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January 30, 2014updated 11 Jan 2016 2:09pm

Ben Tish’s rise from Skegness trainee to Salt Group top chef

By Spear's


Powerful though the attractions of Skegness might be for some, they did not have the force to retain Ben Tish as a resident. So neither the clock tower, nor the jolly fisherman sculpture, nor the beach, nor Butlins could force the boy to stay. When I meet the man, now running a healthy and growing little empire of London restaurants (including Salt Yard and Opera Tavern, pictured below), he’s not contemplating a return.

‘My exit route from Skegness was via Boston Catering College,’ explains Tish, who found his escape sooner than he had hoped. As part of his cooking studies, he spent a day with another Skeggy boy, Jason Atherton — now the acclaimed chef of Pollen Street Social and Berners Tavern, among others. Ben’s day release was at the Links Hotel in Skegness and Atherton, fresh from the madhouse that was Marco Pierre White’s Harvey’s, was striking out in his career. Atherton liked the look of young Tish and offered him a position.

‘I got the plum job,’ he recalls, ‘so I quit the course and started work. It was crazy, just me and him in the kitchen doing everything, so even if we just had half a dozen covers, we’d still get in the shit. We’d be juggling at least six pans for one dish, and then there was the washing-up. It went well, then he turned to me one day and said I needed to go to London.’

Small fish in a big smoke

Atherton got him a job at the Ritz, which sounded like a dream but turned out to be anything but.

‘It was 1993 and I turned up there thinking I knew it all. But how wrong could you be? I was one of about 50 chefs. I think I spoke to the head chef once in the year I was there. The hours were ridiculously long and I earned £110 a week.’ Still, it was London and his Skegness escape was done. He found a chef’s hostel where he shared a room with other chefs for £50 a week, and he ate every day at the hotel (including days off).

opera tavern

‘There were days when I was virtually in tears. There was a lot of bullying but then came my next move and another turning point.’

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Good old Atherton had also put ‘Skeg Vegas’ behind him and had been hired to work alongside head chef Stephen Terry at a new restaurant in Mayfair’s Albermarle Street. It was an old car showroom and now a fancy new place called Coast. Atherton got his pal Tish in to work as commis chef and it cemented his cooking aspirations: ‘It was at that place I realised that, yes, I wanted to do this.’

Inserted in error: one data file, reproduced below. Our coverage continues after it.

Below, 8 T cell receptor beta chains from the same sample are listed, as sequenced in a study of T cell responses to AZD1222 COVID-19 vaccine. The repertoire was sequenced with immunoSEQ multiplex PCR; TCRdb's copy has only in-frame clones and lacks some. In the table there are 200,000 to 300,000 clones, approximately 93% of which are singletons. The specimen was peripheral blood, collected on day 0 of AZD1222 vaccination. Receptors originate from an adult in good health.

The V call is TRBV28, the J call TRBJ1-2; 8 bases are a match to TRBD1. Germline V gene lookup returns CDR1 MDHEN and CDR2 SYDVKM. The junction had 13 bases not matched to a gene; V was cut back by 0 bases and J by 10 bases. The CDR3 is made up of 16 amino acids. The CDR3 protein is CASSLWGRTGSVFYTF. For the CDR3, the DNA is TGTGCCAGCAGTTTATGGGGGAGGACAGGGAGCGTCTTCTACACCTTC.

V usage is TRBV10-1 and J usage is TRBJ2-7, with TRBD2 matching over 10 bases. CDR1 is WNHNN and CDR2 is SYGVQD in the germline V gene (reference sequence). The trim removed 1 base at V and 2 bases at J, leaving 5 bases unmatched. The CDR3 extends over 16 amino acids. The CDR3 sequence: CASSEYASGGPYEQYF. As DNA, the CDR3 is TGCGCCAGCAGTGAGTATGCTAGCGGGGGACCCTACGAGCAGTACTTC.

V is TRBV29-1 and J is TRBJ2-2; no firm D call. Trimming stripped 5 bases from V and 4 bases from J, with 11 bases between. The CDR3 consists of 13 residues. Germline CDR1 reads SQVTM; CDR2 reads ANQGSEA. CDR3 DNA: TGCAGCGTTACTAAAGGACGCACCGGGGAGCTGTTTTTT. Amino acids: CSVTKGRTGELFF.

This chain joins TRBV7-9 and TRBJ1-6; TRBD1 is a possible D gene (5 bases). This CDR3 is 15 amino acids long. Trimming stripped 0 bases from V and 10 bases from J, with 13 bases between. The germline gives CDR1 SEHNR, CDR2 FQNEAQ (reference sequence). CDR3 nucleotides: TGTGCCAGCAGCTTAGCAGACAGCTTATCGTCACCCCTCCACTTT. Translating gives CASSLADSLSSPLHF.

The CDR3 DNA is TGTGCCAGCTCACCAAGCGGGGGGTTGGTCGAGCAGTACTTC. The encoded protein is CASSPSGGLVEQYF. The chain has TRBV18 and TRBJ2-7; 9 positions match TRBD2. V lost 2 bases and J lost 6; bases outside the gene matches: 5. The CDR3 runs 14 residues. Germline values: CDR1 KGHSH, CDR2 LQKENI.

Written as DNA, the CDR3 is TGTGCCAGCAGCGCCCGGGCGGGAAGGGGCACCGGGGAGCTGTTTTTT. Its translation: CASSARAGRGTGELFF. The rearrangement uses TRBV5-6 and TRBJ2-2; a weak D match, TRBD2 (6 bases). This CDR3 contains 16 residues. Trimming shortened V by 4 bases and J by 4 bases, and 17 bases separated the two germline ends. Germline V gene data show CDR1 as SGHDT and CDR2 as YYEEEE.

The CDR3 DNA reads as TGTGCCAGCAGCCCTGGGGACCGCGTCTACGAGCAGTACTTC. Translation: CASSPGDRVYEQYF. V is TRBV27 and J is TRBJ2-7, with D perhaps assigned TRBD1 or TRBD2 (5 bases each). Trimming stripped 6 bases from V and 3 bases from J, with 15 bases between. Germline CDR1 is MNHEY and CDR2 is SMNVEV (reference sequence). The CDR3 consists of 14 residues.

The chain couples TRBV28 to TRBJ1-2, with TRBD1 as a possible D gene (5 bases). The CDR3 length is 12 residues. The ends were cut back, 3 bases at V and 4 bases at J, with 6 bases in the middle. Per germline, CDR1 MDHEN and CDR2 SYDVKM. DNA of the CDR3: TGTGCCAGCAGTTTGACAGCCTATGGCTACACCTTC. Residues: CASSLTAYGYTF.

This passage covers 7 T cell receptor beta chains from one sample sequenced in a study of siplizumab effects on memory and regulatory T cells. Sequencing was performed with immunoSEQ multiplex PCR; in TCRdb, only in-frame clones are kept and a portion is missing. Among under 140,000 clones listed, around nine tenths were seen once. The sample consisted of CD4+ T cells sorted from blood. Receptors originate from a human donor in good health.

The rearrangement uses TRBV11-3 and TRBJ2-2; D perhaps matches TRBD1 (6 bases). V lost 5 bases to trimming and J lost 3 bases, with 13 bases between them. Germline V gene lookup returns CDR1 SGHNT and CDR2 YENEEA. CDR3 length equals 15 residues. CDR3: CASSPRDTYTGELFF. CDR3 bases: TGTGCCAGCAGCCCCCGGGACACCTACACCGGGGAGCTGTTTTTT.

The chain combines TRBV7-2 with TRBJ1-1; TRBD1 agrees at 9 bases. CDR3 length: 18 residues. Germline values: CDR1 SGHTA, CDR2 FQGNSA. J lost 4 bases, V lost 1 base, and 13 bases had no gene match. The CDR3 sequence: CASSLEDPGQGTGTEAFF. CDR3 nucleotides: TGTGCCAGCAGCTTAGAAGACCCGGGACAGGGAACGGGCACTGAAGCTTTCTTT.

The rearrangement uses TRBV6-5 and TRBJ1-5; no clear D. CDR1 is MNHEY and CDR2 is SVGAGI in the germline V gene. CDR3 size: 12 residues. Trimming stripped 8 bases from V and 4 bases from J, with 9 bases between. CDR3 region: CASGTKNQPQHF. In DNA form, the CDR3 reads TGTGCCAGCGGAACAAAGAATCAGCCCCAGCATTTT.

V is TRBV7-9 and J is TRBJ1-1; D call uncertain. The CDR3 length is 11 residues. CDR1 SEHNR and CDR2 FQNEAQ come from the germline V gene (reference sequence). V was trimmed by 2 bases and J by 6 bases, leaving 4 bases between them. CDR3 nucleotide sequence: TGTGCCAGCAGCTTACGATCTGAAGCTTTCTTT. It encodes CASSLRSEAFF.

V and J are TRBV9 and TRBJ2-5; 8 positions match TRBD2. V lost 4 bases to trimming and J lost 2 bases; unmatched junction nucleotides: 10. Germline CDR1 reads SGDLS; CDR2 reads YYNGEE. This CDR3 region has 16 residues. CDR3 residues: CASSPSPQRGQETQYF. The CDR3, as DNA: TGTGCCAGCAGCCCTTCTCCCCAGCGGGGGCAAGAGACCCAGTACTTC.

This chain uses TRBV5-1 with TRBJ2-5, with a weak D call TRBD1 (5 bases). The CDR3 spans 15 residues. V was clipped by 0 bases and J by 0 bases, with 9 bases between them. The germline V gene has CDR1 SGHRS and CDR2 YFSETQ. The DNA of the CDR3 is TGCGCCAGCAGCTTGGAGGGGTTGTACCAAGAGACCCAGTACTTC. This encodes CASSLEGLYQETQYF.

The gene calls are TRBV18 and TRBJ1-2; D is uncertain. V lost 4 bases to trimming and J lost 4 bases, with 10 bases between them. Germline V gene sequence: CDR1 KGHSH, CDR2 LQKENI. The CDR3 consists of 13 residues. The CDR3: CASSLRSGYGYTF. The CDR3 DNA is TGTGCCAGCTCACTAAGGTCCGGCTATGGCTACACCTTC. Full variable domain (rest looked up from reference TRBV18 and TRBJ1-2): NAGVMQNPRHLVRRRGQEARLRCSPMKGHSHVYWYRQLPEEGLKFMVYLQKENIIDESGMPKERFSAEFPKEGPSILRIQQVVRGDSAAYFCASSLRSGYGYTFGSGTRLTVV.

Gradually he moved up the ranks, working from place to place, often alongside Atherton. Then, after a stint in a hotel on the remote village of Crinan on the west coast of Scotland he returned to London (with Atherton, of course, this time at Maze) before being offered the role of head chef at Salt Yard, where he soon became a partner.

Today the establishments he oversees as executive chef in addition to Salt Yard and Opera Tavern include the charcuterie and tapas bar Dehesa (which exemplifies the Spanish and Italian influences he craves) and soon-to-open Ember Yard. The latter is on Berwick Street, where every self-respecting restaurateur is opening a place.

After all, Russell Norman is putting Polpetto on the street — with Florence Knight at the helm — and Alan Yau has bought the old Endurance pub, creating a duck and rice hangout upstairs.

Opening doors

Tish and I sip tea on the terrace of Dehesa as he recounts his winding and intertwining cheffy tale of Atherton and the Costa del Skeg. There is a bouncy energy to him despite his sleepy eyes and five o’clock shadow. He wears a dark blue jacket and blue and white stripey T-shirt and has a thick mop of black hair. Slap on some make-up and he could start miming that he was stuck in a box.

Tish fish

But rather than doing Marcel Marceau impressions, his vitality, alongside Salt Yard co-founder Simon Mullins, is focused on expansion. ‘Now is a good time to open,’ he says. ‘Spend per head is going up. There is definitely more optimism out there. Just look at how many bloody restaurants are opening. And there’s lots of competition to get sites. And when you arrive to see a place you usually find Russell Norman’s just been there!’

And what of old Skeg? Would he ever return to the seaside town where his father had an ice cream and fish and chip shop? Of course not. But when I ask him where Nykeeta, his second wife, came from, he smiles and says: ‘She’s from Skegness.’

Of course she is. And no doubt Atherton was best man at the wedding and will surely be godfather to the kids. All of which, I’d say, is pretty Skegtastic!


J Sheekey: ‘My favourite place in London. Always busy but always feels special.’

Honey & Co: ‘I’m not one for Michelin and this has it all: amazing flavours.’

Gymkhana: ‘Everyone’s going nuts about this place and the food is knockout.’

Otto’s: ‘Classic French haute cuisine, with old-school table-side cooking. Great wine list.’

The Fish and Chip Shop: ‘They’ve just nailed it with this Islington place. Champagne oysters, just perfect.’

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